Skip to main content
Business LibreTexts

5.14: Developing and Maintaining Culture

  • Page ID
    48644
  • Learning Objectives

    • Discuss organizations’ methods for developing and maintaining culture

    The last section examined a number of internal factors that influence organizational culture. But how do organizations manage these factors? While some examples were discussed in the last section, there are other documents and procedures organizations can use to develop and nurture their culture. This section will explore a variety of methods organizations should use to create a foundation for a strong company culture.

    Vision Statement

    An organization’s vision statement is a broad explanation of what the organization aspires to be. This is not the time to provide detailed goals or explanations but rather a way to inspire employees and customers alike to be a part of the journey. Vision statements are directional and should give insight into where the company is heading. Check out the examples below to gain a better understanding of the broad yet inspiring nature of visions statement:[1]

    • Google: To provide access to the world’s information in one click.
    • AirBnB: Tapping into the universal human yearning to belong—the desire to feel welcomed, respected, and appreciated for who you are, no matter where you might be.
    • Toyota: To be the most successful and respected car company in America.
    • Southwest: To become the world’s most loved, most flown, and most profitable airline

    Mission Statement

    There is a common misconception that vision and mission statements are the same thing. However, unlike vision statement, mission statements should clearly define the purpose of your organization. Mission statements focus on what the organization needs to do in order to achieve their vision. While the vision and mission statement work together, the vision statement is broader and focuses on the future whereas the mission statement is more specific and focuses on the now. Below are mission statements from the same four companies we discussed earlier. Compare the vision and mission statements to see how they are closely associated yet different all together:[2]

    • Google: To organize the world’s information and make it universally accessible and useful.
    • AirBnb: Belong anywhere.
    • Toyota: To attract and attain customers with high-valued products and services and the most satisfying ownership experience in America.
    • Southwest: The mission of Southwest Airlines is dedication to the highest quality of customer service delivered with a sense of warmth, friendliness, individual pride, and company spirit.
    Thumbnail for the embedded element "How to Write a Mission Statement"

    A YouTube element has been excluded from this version of the text. You can view it online here: pb.libretexts.org/obhr/?p=188

    Both vision and mission statements mold organizational culture and provide parameters and goals for employees and leaders to work towards.

    Code of Ethics/Values Statement

    Code of ethics and values statement are used interchangeably. The purpose of a code of ethics is to clearly outline acceptable and unacceptable behavior. Providing behavioral guidelines for employees helps companies align their teams and streamline their processes. A code of ethics also helps to ensure every member of an organization is acting ethically and maintaining the organization’s brand.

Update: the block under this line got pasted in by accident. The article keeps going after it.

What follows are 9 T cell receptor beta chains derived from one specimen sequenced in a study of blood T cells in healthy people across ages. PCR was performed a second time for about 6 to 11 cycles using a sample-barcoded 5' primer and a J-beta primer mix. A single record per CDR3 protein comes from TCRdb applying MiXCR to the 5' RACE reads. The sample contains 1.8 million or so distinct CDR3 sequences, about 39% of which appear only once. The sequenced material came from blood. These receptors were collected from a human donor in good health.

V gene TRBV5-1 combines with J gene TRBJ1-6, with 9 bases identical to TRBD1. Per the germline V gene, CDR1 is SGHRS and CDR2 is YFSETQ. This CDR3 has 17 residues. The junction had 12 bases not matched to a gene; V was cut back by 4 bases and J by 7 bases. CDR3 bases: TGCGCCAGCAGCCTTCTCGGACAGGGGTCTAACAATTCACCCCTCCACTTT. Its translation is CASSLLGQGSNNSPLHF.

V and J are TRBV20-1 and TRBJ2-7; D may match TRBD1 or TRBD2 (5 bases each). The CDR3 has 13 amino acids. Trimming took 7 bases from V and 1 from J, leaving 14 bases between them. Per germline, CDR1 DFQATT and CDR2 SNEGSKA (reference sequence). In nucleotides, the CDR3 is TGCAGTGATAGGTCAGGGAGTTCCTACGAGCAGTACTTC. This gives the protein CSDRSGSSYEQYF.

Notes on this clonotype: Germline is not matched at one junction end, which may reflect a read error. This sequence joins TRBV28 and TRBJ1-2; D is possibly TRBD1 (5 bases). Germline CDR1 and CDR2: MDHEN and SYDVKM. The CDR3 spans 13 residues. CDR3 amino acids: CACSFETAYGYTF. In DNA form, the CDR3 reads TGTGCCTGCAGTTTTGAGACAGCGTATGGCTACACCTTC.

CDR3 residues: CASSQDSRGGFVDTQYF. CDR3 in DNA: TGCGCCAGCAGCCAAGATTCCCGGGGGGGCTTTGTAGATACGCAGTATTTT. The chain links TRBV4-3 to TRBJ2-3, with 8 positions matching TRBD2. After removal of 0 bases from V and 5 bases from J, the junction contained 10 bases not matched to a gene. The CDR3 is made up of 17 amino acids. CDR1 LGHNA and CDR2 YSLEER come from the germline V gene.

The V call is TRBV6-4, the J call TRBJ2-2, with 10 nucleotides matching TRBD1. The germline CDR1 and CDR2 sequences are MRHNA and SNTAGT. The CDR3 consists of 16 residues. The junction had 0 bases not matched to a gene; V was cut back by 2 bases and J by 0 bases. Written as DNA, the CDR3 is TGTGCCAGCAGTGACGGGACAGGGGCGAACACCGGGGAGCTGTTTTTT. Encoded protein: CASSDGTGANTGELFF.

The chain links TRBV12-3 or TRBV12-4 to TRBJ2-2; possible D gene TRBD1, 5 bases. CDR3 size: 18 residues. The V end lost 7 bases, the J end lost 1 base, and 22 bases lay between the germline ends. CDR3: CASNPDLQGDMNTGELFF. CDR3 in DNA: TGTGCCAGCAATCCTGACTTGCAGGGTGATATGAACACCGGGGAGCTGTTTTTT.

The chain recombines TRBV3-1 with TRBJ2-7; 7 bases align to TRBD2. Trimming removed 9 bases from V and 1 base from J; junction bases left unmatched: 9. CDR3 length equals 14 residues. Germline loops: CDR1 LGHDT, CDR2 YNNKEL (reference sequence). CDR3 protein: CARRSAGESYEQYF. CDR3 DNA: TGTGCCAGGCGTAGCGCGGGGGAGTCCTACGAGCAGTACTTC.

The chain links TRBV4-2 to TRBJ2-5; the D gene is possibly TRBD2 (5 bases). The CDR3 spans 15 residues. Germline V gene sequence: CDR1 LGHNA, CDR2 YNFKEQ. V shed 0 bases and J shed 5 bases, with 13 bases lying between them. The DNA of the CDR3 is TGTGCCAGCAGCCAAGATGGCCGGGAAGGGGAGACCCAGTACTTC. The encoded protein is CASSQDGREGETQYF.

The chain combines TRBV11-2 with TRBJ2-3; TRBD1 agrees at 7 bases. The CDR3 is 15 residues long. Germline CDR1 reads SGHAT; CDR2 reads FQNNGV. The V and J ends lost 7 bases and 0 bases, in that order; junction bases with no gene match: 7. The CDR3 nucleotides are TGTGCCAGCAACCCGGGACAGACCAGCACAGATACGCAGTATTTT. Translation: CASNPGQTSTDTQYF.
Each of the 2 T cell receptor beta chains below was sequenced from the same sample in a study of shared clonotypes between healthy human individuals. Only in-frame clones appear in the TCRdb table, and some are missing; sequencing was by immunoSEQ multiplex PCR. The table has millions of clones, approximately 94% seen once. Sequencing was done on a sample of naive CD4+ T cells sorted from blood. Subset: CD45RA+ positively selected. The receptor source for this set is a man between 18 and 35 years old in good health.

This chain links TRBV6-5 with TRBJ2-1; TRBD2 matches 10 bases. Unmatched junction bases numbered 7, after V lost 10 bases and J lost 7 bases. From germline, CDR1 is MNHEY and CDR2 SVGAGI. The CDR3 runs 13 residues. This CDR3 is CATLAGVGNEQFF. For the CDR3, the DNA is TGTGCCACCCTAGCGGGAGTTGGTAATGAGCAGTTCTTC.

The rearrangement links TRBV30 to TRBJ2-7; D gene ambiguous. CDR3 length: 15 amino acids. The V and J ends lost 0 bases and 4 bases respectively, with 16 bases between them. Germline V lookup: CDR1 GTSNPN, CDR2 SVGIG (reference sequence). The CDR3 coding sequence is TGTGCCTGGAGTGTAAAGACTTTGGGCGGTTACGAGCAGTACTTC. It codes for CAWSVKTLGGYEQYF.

In addition to setting guidelines, a strong code of ethics should clearly explain how the organization plans to enforce it. The code of conduct should be followed and exemplified in every level of an organization. There should be audits in place to check for ethical behavior and correct any unethical actions immediately. This audit system should be unbiased and consistent. If something is considered a violation of the code of ethics, it is a violation no matter who commits it. Consistency and follow-through are essential to creating a strong and ethical culture.

    A vision statement, mission statement, and values statement all work together to align an organization. These three pieces play a crucial role in outlining acceptable behavior and outlining organizational goals. Without these three things, an organization would fracture and fall apart.

    Policies & Procedures

    Policies and procedures differ from one workplace to the next. Simply put, policies and procedures are created to streamline processes and outline expectations. These can be specific to certain departments or job titles and should be a framework for employees to abide by. While the code of ethics primarily focuses on ethical and unethical behavior, policies and procedures focuses on how to complete important job functions. Watch the video below to better understand why policies and procedures are so important!

    A link to an interactive elements can be found at the bottom of this page.

    1. Skrabanek, Britt. "Difference Between Vision and Mission Statements: 25 Examples." ClearVoice. August 19, 2018. Accessed April 24, 2019. https://www.clearvoice.com/blog/difference-between-mission-vision-statement-examples/
    2. Ibid. ↵

    Contributors and Attributions

    CC licensed content, Original
    • Developing and Maintaining Culture. Authored by: Freedom Learning Group. Provided by: Lumen Learning. License: CC BY: Attribution
    All rights reserved content
    • How to Write a Mission Statement. Authored by: virtualstrategist. Located at: https://youtu.be/1xs4I349cdc. License: All Rights Reserved. License Terms: Standard YouTube License
    • Why you need Workplace Policies & Procedures. Authored by: Dove Recruitment. Located at: https://youtu.be/rYQZskPrBWQ. License: All Rights Reserved. License Terms: Standard YouTube License
    • Was this article helpful?